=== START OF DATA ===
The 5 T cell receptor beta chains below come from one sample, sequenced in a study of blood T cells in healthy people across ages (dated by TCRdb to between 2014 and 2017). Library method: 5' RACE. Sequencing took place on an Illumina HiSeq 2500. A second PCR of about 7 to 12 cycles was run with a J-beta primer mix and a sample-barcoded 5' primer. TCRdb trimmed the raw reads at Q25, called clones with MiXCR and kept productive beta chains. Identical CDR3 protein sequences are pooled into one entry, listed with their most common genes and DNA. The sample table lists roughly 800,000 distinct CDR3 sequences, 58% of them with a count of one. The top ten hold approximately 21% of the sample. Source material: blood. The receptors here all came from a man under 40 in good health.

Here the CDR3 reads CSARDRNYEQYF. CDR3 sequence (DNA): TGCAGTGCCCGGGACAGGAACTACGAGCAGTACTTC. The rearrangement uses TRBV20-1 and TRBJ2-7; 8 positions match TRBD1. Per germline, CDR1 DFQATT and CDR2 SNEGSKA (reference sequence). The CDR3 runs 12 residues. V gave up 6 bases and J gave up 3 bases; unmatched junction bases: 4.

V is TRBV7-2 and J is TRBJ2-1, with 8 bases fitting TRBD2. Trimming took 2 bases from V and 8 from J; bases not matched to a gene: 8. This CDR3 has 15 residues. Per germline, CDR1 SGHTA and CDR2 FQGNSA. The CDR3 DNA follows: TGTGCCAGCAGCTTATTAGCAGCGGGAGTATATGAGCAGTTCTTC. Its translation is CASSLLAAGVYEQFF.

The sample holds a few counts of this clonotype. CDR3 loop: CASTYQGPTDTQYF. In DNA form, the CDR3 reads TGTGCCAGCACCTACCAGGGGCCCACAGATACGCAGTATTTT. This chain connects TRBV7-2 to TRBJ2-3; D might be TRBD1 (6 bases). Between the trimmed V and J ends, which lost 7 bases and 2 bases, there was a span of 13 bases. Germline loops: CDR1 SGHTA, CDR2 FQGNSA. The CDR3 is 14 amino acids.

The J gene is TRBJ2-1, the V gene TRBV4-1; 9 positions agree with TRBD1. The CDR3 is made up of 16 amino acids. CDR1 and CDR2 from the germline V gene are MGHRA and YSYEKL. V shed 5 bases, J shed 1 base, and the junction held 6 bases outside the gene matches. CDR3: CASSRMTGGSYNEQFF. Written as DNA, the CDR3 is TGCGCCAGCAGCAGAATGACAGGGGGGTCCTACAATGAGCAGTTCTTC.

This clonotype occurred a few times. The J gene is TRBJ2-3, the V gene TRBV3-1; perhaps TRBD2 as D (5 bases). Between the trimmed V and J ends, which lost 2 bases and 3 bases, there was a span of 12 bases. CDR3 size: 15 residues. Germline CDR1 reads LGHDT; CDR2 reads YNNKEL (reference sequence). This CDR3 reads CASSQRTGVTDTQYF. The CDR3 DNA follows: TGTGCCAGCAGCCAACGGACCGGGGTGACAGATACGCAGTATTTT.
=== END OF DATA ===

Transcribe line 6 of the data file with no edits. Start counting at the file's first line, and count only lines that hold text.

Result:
This clonotype occurred a few times. The J gene is TRBJ2-3, the V gene TRBV3-1; perhaps TRBD2 as D (5 bases). Between the trimmed V and J ends, which lost 2 bases and 3 bases, there was a span of 12 bases. CDR3 size: 15 residues. Germline CDR1 reads LGHDT; CDR2 reads YNNKEL (reference sequence). This CDR3 reads CASSQRTGVTDTQYF. The CDR3 DNA follows: TGTGCCAGCAGCCAACGGACCGGGGTGACAGATACGCAGTATTTT.